In some jurisdictions it is held that sending a check which purports to be in full, or which is accompanied by a receipt which purports to be in full, is not of itself an offer of an accord, even though there was a dispute over the rights and liabilities of the parties arising out of the transaction in settlement of which such check is sent and received.8 If A holds B 's note, it is held that B's act in sending to A a receipted bill for a claim which B asserts against A, together with an amount of money which when added to the amount shown in the receipt equals the amount due on the note, is not an offer of an accord, and A's act in accepting such payment is not an acceptance.9 If B sends to A a voucher, check and receipt for goods sold by A to B, deducting therefrom the loss due to delay in performance on A's part, A's act in accepting and making use of such check is held not to amount to an accord and satisfaction, since B's communication did not amount to an offer thereof.10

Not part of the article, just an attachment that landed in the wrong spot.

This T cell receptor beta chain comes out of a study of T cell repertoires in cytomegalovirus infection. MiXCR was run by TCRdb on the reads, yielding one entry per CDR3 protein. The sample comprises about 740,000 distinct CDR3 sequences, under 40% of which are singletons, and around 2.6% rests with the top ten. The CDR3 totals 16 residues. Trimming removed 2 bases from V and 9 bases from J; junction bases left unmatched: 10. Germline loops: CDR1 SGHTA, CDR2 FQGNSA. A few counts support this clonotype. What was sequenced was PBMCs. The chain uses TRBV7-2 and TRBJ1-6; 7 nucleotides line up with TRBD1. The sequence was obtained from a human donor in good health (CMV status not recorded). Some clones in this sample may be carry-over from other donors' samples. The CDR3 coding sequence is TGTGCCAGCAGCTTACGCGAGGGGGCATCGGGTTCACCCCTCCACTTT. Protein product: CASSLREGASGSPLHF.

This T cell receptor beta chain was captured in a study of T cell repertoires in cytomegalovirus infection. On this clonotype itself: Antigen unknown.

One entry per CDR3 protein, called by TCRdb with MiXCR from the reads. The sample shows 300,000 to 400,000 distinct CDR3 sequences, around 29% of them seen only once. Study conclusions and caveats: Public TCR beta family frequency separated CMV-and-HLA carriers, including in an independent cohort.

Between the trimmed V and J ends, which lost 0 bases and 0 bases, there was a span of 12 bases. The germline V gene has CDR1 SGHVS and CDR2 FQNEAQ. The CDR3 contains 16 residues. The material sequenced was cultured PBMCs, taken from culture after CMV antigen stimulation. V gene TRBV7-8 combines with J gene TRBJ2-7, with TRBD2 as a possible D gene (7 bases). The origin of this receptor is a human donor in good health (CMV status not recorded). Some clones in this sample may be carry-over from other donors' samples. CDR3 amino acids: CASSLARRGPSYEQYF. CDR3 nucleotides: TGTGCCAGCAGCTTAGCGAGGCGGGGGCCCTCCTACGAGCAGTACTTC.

Maryland. Scheffenacker v. Hoopes. 118 Md. 1ll, 29 L. R. A. (N.S.) 205, 77 Atl. 130.

Michigan. Tanner v. Merrill, 108 Mich. 53, 62 Am. St. Rep. 087, 31 L. R. A. 171, 65 N. W. 664.

Missouri. Pollman & Bros. Coal & Sprinkling Co. v. St. Louis, 145 Mo. 651, 47 S. W. 563.

Nebraska. Treat v. Price, 47 Neb. 875, 66 X. W. 834.

New York. Naseoiy v. Tomlinson. 148 N. Y. 326, 51 Am. St. Rep. 605, 42 N. E. 715.

Ohio. Seeds Grain & Hay Co. v. Conger. 83 O. S. 169, 32 L. R. A. (X. S.) 380, 93 N. E. 892.

Rhode Island. Hull v. Johnson, 22 R. I. 66, 46 Atl. 182.

6 Seeds Grain & Hay Co. v. Conger, 83 O. S. 169, 32 L. R. A. (N.S.) 380, 93 N. E. 892,

7 Scheffenacker v. Hoopes. 113 Md. 111, 29 L. R. A. (N.S.) 205, 77 Atl. L30.

8 Ziegler v. McFarland, 147 Pa. St. 607, 23 Atl. 1045; Dimmick v. Banning, 256 Pa. St. 295, 100 Atl. 871.